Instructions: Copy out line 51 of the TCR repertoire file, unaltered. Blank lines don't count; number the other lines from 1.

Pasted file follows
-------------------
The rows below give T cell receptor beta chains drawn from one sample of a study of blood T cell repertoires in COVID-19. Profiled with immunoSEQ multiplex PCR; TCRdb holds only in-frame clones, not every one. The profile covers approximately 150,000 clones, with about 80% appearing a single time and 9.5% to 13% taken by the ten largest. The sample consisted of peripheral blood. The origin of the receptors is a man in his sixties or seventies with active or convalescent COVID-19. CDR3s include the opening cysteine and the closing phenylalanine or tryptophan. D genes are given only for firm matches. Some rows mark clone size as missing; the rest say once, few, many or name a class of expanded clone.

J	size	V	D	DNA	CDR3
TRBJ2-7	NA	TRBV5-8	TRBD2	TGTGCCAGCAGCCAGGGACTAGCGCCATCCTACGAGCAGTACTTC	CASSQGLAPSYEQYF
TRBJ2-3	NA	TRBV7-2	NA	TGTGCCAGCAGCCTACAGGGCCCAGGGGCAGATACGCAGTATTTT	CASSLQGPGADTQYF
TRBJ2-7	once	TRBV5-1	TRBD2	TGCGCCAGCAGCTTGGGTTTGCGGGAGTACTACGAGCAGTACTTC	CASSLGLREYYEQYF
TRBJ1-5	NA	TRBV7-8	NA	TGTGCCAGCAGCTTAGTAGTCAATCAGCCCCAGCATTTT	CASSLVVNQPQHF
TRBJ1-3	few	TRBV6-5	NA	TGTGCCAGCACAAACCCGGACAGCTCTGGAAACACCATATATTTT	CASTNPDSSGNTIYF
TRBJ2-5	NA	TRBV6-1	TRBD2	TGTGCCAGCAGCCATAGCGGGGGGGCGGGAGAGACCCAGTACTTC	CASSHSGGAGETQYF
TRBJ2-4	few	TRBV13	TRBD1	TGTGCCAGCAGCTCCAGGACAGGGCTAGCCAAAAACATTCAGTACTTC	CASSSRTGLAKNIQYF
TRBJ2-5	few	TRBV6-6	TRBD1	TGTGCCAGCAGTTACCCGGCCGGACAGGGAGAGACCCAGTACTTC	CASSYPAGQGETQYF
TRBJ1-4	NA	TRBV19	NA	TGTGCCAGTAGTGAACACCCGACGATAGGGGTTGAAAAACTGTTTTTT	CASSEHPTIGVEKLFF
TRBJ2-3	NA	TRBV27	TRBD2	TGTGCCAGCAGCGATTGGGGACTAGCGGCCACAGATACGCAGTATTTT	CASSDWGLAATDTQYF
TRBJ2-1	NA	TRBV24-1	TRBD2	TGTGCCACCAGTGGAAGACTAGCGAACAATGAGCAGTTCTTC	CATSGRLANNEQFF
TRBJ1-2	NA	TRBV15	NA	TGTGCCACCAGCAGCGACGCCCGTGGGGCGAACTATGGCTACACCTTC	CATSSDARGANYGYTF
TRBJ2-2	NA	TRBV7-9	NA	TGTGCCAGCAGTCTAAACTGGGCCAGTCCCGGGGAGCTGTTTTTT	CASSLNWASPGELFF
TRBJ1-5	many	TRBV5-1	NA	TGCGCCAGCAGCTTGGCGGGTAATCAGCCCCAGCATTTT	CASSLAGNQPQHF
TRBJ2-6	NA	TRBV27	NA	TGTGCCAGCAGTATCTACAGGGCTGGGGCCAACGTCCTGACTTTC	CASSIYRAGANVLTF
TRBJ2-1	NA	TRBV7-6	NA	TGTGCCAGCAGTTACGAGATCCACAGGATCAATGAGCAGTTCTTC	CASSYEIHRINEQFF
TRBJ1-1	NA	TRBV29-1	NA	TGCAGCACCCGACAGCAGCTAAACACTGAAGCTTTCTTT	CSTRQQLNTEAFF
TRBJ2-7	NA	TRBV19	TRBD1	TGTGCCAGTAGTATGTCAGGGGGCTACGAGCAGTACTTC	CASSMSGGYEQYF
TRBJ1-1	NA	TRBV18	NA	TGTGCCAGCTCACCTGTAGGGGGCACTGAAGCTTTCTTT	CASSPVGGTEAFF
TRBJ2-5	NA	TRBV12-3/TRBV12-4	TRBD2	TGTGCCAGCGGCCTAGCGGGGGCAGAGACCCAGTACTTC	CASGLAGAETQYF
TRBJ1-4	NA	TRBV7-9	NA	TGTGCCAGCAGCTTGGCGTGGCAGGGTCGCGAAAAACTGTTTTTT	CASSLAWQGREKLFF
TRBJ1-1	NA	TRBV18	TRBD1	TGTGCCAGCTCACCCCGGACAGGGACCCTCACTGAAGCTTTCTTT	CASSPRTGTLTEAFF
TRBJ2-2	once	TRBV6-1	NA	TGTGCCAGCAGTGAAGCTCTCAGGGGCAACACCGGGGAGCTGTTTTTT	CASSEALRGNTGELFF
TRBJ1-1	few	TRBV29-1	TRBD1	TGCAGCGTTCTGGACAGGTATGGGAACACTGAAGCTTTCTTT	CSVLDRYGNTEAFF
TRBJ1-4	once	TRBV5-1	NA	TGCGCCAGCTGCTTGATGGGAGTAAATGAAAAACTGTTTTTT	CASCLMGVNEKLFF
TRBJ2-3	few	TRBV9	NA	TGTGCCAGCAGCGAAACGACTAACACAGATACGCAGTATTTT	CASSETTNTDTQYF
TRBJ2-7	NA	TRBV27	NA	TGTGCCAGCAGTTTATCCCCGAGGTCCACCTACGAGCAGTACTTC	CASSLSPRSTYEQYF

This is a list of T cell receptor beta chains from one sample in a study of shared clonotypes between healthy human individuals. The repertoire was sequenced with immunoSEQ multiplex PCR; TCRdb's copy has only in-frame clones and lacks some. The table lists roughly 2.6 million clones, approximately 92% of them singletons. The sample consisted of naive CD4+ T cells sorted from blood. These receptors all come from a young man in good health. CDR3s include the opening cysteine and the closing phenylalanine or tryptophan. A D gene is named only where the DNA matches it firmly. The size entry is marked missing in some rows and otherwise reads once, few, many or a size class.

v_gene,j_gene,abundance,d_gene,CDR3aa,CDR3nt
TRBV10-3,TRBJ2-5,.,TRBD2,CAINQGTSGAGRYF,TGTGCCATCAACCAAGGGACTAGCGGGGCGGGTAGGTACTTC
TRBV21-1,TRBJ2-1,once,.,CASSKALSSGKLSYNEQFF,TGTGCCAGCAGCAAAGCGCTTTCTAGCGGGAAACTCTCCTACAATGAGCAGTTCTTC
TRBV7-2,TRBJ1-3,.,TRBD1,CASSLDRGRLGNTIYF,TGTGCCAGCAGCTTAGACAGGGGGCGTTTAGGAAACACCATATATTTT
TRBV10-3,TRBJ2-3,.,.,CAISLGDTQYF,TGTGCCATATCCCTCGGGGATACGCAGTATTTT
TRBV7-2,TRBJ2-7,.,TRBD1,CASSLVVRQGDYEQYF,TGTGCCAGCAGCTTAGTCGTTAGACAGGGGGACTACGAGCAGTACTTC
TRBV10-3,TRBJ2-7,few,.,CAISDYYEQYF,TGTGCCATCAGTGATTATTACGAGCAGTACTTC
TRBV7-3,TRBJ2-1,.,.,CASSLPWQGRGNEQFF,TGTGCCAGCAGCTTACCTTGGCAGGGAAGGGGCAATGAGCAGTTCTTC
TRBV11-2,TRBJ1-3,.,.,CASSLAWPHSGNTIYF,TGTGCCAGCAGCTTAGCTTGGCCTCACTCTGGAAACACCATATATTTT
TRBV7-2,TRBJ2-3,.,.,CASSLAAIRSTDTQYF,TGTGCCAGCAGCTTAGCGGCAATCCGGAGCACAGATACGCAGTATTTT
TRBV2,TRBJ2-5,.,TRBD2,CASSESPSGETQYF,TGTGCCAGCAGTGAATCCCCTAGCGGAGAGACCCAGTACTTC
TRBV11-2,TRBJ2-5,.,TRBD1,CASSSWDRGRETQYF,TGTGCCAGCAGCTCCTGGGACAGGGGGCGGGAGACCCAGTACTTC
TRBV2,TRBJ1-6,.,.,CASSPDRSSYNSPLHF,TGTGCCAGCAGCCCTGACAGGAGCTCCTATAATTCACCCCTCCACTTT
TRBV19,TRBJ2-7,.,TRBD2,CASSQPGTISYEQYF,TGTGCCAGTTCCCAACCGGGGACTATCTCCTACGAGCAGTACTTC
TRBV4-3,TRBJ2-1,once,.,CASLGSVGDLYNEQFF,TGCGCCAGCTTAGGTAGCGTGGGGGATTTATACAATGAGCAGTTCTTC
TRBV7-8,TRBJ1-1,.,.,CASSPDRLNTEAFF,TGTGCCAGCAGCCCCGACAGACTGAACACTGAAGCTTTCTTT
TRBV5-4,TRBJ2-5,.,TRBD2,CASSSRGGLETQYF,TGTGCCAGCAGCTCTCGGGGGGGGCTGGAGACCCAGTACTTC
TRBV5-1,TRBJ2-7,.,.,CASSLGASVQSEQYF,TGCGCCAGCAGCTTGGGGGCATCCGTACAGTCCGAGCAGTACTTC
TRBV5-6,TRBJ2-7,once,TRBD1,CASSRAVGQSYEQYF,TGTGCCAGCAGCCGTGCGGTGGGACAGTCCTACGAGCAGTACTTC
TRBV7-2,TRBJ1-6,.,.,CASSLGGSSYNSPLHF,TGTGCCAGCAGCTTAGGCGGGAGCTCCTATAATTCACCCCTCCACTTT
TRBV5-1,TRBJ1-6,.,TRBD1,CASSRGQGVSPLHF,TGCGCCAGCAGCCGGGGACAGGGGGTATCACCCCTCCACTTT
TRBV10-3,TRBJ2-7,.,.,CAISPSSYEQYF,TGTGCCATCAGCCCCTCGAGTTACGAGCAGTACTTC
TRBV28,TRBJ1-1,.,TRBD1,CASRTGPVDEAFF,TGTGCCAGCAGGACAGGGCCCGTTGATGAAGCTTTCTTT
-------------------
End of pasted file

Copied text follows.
TRBV5-1,TRBJ1-6,.,TRBD1,CASSRGQGVSPLHF,TGCGCCAGCAGCCGGGGACAGGGGGTATCACCCCTCCACTTT